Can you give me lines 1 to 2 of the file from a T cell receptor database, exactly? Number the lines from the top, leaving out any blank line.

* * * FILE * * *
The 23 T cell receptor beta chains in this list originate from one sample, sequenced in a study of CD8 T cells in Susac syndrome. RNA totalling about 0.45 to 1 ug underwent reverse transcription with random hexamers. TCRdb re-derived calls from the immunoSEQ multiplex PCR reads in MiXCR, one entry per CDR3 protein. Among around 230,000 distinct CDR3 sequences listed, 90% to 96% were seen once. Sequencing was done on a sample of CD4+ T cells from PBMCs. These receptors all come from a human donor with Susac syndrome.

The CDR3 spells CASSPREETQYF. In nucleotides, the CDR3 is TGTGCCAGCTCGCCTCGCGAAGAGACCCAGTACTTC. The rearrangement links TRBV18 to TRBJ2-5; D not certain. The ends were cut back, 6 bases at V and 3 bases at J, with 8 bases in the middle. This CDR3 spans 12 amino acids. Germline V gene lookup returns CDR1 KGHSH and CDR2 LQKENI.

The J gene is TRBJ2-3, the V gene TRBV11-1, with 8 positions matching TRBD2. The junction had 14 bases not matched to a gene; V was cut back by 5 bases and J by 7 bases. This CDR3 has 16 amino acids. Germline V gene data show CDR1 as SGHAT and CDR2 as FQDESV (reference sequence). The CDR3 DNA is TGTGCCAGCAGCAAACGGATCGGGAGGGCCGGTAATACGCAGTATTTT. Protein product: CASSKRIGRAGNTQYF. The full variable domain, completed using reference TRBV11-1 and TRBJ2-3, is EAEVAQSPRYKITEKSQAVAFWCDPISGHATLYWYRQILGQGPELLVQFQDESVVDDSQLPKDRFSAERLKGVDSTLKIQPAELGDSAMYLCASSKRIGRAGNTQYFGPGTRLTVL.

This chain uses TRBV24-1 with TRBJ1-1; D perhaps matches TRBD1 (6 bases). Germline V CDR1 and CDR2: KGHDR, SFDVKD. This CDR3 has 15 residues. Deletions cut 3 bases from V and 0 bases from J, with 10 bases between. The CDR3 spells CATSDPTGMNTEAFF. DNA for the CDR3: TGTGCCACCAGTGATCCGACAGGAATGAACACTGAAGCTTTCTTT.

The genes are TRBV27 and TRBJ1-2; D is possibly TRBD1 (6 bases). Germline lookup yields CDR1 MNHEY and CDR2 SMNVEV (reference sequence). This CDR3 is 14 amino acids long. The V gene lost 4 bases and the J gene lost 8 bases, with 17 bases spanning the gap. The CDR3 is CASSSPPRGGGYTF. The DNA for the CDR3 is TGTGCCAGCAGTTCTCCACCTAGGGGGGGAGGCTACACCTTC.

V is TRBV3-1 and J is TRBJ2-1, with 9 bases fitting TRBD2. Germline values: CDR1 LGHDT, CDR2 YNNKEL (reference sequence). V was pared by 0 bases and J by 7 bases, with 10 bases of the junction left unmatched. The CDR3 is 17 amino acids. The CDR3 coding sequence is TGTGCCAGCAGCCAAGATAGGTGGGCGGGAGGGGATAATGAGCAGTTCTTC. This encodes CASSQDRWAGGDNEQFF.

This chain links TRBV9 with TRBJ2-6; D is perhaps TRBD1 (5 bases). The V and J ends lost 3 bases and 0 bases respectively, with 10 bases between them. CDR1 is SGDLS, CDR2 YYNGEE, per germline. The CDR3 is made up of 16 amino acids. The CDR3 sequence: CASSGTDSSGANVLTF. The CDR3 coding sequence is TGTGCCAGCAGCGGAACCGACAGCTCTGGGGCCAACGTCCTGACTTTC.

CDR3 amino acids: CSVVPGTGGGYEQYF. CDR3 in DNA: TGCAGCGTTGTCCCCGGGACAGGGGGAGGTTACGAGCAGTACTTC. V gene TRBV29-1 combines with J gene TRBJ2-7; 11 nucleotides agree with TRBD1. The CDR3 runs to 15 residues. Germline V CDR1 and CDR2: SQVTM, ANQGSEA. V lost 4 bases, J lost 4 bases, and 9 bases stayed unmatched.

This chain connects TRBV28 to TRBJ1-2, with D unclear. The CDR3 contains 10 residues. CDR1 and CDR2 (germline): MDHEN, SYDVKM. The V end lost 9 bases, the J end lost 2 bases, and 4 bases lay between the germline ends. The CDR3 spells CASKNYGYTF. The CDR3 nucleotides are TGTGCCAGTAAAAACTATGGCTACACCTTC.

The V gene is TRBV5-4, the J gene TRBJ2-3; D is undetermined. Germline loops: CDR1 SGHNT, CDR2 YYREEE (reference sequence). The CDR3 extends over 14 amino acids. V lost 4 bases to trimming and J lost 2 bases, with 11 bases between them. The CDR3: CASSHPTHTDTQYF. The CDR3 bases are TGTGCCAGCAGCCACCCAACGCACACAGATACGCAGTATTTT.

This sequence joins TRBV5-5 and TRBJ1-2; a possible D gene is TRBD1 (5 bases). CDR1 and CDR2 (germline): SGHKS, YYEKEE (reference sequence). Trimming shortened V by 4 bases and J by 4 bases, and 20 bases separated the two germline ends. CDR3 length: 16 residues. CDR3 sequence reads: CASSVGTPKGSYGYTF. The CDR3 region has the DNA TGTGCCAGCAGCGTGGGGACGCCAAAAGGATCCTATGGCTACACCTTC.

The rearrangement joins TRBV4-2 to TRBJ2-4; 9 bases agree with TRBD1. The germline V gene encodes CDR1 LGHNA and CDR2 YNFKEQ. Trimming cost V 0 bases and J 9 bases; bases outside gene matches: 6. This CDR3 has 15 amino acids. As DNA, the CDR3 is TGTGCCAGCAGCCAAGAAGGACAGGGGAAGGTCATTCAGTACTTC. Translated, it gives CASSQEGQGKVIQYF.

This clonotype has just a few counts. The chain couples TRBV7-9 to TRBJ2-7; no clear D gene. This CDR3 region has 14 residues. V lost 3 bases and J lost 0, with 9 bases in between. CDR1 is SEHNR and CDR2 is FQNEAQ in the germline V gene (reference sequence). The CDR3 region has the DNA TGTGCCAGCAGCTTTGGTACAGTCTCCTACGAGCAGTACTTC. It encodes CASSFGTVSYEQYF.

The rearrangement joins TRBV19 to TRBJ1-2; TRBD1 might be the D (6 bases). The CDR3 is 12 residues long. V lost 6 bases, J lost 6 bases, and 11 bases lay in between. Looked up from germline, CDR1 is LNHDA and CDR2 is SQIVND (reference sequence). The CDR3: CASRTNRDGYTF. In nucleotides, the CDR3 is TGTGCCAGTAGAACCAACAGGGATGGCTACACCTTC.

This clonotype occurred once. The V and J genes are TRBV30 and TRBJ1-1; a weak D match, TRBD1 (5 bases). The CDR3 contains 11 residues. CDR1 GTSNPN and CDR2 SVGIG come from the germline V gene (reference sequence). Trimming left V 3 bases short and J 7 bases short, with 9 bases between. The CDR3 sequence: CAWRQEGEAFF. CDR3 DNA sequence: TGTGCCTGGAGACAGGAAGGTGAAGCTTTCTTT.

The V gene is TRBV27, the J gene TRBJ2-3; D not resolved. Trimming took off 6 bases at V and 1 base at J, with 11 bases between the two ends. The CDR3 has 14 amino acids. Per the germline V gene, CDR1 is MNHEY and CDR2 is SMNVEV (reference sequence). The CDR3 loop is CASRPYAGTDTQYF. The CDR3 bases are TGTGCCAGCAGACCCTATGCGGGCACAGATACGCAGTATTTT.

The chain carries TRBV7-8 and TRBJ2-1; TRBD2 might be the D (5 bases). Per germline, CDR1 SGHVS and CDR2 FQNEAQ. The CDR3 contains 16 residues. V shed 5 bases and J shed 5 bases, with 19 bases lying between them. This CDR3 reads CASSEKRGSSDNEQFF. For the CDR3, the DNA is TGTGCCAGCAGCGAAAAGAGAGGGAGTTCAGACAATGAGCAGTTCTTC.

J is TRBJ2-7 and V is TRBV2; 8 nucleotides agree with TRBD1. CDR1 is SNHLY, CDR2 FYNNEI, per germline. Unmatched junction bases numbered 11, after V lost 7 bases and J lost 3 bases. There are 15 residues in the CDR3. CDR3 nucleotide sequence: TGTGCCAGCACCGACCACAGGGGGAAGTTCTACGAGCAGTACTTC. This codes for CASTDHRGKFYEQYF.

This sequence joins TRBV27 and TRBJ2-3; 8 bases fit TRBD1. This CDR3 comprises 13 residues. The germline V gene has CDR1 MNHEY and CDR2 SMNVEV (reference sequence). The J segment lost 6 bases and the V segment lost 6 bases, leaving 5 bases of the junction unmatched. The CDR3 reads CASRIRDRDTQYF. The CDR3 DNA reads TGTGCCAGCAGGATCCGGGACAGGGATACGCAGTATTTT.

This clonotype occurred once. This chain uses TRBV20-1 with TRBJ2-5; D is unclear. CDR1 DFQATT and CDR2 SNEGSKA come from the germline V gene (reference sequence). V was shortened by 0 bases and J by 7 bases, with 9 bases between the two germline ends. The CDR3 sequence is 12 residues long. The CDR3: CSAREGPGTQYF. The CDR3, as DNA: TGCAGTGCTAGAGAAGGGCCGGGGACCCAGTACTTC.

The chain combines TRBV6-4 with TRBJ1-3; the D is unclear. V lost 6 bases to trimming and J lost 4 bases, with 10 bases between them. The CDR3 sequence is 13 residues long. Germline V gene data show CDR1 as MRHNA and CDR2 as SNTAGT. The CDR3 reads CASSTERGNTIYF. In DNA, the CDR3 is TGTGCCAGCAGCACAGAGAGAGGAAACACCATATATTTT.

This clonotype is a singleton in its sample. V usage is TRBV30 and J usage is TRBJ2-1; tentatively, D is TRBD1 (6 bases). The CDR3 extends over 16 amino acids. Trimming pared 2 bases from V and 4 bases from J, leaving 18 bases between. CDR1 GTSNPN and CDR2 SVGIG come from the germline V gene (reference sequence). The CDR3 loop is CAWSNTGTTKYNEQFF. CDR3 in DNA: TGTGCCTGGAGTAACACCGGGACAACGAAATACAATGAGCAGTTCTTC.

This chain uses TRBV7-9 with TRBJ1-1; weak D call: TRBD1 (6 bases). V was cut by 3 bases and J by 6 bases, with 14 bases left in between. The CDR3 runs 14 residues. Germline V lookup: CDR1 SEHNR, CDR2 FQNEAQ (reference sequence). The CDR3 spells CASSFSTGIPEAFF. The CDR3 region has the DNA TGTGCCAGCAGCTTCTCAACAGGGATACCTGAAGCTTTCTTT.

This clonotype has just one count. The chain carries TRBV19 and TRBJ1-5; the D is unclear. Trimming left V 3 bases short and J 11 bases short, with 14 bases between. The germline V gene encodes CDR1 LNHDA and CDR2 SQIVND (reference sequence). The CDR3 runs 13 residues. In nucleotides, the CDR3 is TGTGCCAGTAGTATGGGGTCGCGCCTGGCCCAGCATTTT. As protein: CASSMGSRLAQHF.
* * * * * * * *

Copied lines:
The 23 T cell receptor beta chains in this list originate from one sample, sequenced in a study of CD8 T cells in Susac syndrome. RNA totalling about 0.45 to 1 ug underwent reverse transcription with random hexamers. TCRdb re-derived calls from the immunoSEQ multiplex PCR reads in MiXCR, one entry per CDR3 protein. Among around 230,000 distinct CDR3 sequences listed, 90% to 96% were seen once. Sequencing was done on a sample of CD4+ T cells from PBMCs. These receptors all come from a human donor with Susac syndrome.

The CDR3 spells CASSPREETQYF. In nucleotides, the CDR3 is TGTGCCAGCTCGCCTCGCGAAGAGACCCAGTACTTC. The rearrangement links TRBV18 to TRBJ2-5; D not certain. The ends were cut back, 6 bases at V and 3 bases at J, with 8 bases in the middle. This CDR3 spans 12 amino acids. Germline V gene lookup returns CDR1 KGHSH and CDR2 LQKENI.